The principal task of civilization, its actual raison d'être, is to defend us against nature.
Psychiatry is the art of teaching people how to stand on their own feet while reclining on couches.
Whoever loves becomes humble. Those who love have, so to speak, pawned a part of their narcissism.
Chance, fate, nurturing an inner preparedness for change and direction — how can one disentangle them?
The interpretation of dreams is the royal road to a knowledge of the unconscious activities of the mind.
Children are completely egoistic; they feel their needs intensely and strive ruthlessly to satisfy them.
The act of birth is the first experience of anxiety, and thus the source and prototype of the affect of anxiety.
One cannot erect, on the basis of a motive that exists only for a very few, an obligation that shall apply to everyone.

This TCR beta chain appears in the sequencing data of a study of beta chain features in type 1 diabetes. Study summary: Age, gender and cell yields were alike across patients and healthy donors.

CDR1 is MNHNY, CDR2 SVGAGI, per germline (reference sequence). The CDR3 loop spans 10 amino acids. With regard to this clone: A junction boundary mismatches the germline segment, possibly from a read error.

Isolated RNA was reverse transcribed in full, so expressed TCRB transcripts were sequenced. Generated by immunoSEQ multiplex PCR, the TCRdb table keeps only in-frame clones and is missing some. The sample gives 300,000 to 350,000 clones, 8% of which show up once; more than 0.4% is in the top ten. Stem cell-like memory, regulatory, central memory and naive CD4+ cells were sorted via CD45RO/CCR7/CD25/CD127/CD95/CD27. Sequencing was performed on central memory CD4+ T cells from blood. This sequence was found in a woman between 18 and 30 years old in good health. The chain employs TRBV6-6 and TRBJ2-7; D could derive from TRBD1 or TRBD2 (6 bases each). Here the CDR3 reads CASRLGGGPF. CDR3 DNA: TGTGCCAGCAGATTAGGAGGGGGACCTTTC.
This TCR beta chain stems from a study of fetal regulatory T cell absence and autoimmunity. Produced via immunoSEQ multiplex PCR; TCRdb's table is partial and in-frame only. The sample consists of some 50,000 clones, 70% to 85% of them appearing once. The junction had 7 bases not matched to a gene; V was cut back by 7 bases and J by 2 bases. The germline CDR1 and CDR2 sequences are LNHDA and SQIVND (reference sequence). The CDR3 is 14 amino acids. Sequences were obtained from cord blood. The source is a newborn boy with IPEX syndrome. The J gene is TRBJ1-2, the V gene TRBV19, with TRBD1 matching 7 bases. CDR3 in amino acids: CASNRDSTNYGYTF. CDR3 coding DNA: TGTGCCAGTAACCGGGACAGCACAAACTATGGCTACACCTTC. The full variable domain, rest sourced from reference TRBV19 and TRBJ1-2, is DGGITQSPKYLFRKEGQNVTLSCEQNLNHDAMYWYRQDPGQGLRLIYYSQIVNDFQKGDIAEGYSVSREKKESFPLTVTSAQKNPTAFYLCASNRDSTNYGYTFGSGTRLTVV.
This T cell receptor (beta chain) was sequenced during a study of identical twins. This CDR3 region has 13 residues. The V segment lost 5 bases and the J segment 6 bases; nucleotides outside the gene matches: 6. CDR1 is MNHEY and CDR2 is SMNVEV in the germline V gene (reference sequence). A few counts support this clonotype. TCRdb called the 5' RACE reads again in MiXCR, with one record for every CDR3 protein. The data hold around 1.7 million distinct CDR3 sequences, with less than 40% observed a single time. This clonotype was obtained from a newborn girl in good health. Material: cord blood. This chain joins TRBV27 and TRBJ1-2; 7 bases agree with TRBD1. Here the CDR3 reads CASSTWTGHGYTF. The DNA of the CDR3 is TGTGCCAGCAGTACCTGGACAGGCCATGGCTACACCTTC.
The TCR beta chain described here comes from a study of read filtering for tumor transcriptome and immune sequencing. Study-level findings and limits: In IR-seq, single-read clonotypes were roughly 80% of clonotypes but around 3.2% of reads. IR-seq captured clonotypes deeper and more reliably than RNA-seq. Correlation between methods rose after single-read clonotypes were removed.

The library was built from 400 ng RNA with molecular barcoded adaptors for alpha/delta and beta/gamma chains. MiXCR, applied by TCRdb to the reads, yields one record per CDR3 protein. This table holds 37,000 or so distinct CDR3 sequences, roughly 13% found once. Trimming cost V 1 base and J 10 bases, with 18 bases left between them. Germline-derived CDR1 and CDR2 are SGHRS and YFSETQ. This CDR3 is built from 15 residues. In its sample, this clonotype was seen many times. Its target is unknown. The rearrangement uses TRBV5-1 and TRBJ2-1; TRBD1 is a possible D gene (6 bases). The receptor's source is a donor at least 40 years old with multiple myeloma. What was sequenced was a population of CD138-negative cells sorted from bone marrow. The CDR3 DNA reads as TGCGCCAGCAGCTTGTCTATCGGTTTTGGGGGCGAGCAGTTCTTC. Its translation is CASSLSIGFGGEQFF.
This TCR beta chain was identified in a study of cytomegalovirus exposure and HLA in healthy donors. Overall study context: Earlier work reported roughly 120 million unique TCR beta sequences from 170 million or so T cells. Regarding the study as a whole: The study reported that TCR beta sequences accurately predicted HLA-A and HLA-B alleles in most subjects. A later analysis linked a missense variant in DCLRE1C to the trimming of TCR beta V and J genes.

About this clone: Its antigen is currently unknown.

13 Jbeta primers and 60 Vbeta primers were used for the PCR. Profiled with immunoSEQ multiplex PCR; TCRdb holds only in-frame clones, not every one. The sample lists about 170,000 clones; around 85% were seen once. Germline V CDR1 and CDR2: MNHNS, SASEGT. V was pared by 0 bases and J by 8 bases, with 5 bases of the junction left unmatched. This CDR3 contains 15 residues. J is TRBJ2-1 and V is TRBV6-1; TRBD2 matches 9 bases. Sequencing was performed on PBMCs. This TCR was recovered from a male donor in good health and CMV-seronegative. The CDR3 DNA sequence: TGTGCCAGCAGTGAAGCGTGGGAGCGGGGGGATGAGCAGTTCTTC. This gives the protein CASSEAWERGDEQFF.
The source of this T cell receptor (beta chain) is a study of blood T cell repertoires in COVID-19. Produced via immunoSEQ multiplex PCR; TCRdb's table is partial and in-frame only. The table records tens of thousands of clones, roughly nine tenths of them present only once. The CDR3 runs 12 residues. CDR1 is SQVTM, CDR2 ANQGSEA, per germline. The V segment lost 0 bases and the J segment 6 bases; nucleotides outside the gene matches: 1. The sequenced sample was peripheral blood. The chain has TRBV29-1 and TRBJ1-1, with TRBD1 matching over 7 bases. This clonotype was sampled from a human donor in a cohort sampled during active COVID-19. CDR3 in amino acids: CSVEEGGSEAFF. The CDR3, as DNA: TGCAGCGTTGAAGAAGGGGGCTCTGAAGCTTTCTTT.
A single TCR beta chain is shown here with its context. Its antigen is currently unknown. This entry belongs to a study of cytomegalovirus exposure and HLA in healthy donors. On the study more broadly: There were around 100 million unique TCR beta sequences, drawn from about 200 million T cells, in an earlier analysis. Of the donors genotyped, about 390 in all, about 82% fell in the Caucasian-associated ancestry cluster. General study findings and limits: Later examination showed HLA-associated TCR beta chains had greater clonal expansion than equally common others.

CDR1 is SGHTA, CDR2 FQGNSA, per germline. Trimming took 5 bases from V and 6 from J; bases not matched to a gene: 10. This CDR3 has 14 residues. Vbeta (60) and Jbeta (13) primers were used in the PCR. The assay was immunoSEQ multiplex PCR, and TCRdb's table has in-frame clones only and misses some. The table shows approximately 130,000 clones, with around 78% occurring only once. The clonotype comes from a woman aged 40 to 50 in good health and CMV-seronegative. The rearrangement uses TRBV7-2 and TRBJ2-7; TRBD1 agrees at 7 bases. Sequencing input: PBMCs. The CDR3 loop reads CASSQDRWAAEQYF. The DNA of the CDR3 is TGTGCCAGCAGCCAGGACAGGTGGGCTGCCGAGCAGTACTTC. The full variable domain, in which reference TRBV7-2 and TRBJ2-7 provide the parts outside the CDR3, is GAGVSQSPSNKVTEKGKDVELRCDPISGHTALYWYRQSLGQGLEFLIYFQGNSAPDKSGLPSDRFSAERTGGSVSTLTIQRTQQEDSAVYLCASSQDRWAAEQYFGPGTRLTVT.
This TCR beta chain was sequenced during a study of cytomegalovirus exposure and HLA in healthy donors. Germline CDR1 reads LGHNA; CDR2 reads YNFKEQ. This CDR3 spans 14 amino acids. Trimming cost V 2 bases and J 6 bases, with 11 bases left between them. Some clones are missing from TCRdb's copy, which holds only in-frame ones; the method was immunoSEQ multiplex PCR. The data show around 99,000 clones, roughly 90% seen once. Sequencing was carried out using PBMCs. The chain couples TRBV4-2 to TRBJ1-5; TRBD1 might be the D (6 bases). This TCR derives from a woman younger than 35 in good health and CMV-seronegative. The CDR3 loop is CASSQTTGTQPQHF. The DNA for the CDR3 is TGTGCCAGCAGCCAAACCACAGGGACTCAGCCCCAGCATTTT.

What progress we are making. In the Middle Ages, they would have burned me. Now they are content with burning my books.
No mortal can keep a secret. If his lips are silent, he chatters with his fingertips; betrayal oozes out of him at every pore.
What a distressing contrast there is between the radiant intelligence of the child and the feeble mentality of the average adult.
Wit is the best safety valve the modern man has evolved; the more civilization, the more repression, the more need there is for wit.
Dogs love their friends and bite their enemies quite unlike people who are incapable of pure love and always have to mix love and hate.
They are masters of us ordinary men in knowledge of the mind because they drink at streams which we have not yet made accessible to science.